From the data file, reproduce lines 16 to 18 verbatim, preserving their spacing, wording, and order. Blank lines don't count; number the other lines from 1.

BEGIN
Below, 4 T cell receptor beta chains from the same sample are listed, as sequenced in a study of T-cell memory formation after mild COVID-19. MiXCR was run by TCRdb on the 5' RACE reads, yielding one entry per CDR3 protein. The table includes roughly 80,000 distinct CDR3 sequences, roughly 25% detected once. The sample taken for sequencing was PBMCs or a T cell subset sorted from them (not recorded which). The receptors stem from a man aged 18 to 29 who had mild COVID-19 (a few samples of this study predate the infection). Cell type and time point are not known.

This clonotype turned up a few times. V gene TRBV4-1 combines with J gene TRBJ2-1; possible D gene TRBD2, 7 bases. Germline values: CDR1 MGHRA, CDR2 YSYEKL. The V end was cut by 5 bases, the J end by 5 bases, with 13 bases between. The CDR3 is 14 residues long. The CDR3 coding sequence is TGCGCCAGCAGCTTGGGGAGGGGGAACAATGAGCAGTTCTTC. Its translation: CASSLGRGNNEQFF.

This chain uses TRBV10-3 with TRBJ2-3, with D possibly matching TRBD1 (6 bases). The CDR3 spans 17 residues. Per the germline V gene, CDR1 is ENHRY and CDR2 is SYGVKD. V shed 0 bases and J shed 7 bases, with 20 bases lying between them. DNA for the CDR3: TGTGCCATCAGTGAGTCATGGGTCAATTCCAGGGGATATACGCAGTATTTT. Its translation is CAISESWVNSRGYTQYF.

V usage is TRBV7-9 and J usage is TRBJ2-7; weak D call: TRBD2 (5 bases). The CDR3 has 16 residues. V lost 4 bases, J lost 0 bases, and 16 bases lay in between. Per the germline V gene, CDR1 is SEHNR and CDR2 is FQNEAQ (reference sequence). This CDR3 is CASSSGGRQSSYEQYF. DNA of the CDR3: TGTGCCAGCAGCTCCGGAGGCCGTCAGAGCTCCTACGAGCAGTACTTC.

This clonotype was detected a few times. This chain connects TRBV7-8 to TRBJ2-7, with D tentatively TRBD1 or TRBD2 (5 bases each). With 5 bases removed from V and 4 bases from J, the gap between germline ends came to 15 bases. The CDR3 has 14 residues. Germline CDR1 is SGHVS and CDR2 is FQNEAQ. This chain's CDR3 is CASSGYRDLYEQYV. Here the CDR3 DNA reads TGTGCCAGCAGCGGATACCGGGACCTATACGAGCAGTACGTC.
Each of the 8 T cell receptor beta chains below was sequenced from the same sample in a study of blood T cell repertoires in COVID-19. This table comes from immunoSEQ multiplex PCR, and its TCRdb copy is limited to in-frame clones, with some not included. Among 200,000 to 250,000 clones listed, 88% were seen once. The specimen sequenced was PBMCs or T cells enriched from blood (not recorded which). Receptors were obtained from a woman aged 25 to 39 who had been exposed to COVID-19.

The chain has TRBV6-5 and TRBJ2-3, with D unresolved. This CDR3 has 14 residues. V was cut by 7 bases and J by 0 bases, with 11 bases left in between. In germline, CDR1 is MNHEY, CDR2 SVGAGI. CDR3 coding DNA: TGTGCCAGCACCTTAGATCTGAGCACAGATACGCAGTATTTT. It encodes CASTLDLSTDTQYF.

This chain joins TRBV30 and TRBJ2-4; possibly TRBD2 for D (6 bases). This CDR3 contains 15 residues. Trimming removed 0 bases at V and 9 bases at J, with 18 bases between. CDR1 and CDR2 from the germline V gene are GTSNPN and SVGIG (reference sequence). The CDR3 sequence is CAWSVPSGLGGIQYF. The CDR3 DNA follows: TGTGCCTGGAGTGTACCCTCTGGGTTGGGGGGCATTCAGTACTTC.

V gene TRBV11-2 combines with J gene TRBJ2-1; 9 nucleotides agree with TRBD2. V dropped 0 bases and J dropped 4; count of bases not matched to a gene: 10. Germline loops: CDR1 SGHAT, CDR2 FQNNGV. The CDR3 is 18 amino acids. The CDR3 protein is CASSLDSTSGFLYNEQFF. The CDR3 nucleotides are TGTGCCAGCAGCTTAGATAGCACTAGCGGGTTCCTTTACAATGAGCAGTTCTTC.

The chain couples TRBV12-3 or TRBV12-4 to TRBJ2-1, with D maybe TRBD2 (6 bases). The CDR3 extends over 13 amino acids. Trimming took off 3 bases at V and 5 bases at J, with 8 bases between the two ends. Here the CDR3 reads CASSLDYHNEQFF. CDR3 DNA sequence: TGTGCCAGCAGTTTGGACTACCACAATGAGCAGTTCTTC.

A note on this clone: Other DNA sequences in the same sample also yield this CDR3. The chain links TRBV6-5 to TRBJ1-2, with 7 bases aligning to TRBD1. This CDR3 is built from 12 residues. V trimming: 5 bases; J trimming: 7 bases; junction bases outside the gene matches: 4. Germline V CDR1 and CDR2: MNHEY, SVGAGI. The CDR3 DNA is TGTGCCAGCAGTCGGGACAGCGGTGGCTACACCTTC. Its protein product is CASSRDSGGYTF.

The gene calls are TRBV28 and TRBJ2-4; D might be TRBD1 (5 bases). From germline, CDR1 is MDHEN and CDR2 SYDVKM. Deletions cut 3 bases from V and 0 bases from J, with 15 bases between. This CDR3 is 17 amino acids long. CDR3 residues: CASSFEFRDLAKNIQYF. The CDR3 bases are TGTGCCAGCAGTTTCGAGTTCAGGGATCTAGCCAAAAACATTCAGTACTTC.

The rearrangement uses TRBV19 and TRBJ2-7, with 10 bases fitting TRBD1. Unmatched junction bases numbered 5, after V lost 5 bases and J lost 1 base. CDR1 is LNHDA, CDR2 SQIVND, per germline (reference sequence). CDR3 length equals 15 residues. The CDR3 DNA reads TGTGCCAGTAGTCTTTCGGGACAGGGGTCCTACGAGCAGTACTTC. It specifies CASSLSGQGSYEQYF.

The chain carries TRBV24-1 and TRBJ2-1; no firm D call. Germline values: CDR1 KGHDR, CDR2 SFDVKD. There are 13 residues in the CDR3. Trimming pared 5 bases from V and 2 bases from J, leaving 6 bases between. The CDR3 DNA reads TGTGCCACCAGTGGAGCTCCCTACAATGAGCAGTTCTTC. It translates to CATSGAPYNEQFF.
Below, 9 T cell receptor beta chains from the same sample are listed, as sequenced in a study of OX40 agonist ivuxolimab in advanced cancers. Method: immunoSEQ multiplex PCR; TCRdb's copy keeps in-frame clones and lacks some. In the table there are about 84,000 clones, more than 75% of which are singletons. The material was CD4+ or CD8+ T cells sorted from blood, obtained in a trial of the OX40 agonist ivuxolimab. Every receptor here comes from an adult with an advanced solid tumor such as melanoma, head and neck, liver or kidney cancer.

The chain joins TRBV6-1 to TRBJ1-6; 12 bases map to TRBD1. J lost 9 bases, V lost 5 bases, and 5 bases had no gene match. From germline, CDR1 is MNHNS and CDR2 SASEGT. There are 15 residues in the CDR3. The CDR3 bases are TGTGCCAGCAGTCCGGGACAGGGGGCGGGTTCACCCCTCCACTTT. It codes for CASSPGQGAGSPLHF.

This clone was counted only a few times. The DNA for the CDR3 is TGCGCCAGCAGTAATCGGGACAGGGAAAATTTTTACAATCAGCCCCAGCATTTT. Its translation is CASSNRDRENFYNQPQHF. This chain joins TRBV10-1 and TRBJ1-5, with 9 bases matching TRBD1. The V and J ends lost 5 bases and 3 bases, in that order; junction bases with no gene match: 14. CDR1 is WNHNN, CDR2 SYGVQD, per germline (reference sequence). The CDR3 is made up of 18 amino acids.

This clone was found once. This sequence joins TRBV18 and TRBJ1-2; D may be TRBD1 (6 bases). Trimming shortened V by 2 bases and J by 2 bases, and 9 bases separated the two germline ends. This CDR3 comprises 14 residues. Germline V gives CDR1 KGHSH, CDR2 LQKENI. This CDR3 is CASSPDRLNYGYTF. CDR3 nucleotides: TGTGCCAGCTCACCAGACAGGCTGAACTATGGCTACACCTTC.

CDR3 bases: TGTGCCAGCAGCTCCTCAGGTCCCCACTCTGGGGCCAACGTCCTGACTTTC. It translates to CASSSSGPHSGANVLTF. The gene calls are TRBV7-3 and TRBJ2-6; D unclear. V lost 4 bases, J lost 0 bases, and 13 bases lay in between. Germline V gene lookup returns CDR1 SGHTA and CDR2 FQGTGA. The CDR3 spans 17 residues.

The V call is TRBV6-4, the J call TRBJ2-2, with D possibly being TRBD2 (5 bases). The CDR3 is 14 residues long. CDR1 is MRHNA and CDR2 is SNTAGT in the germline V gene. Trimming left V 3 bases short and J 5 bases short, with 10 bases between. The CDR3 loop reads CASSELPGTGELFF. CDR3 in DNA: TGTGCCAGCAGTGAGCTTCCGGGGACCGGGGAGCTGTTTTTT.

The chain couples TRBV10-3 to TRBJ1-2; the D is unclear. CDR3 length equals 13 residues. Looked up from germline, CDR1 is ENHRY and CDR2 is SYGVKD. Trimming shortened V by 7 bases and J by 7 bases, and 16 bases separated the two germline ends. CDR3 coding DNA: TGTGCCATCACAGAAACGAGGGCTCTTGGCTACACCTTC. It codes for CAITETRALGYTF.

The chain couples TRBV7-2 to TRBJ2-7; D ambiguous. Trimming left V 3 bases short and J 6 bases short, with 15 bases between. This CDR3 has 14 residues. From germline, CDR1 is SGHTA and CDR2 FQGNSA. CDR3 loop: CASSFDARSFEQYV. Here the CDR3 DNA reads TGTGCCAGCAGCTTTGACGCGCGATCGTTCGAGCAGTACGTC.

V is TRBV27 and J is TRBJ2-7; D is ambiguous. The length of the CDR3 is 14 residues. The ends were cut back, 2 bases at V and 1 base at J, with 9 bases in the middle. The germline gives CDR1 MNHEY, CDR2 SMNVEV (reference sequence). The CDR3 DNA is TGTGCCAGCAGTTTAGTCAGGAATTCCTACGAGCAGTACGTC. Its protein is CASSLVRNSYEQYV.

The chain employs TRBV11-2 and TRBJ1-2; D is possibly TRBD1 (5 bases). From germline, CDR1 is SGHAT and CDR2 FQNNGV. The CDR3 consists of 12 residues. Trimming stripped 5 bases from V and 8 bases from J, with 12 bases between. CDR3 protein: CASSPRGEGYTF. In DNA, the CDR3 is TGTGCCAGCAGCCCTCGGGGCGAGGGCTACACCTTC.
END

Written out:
The chain joins TRBV6-1 to TRBJ1-6; 12 bases map to TRBD1. J lost 9 bases, V lost 5 bases, and 5 bases had no gene match. From germline, CDR1 is MNHNS and CDR2 SASEGT. There are 15 residues in the CDR3. The CDR3 bases are TGTGCCAGCAGTCCGGGACAGGGGGCGGGTTCACCCCTCCACTTT. It codes for CASSPGQGAGSPLHF.

This clone was counted only a few times. The DNA for the CDR3 is TGCGCCAGCAGTAATCGGGACAGGGAAAATTTTTACAATCAGCCCCAGCATTTT. Its translation is CASSNRDRENFYNQPQHF. This chain joins TRBV10-1 and TRBJ1-5, with 9 bases matching TRBD1. The V and J ends lost 5 bases and 3 bases, in that order; junction bases with no gene match: 14. CDR1 is WNHNN, CDR2 SYGVQD, per germline (reference sequence). The CDR3 is made up of 18 amino acids.

This clone was found once. This sequence joins TRBV18 and TRBJ1-2; D may be TRBD1 (6 bases). Trimming shortened V by 2 bases and J by 2 bases, and 9 bases separated the two germline ends. This CDR3 comprises 14 residues. Germline V gives CDR1 KGHSH, CDR2 LQKENI. This CDR3 is CASSPDRLNYGYTF. CDR3 nucleotides: TGTGCCAGCTCACCAGACAGGCTGAACTATGGCTACACCTTC.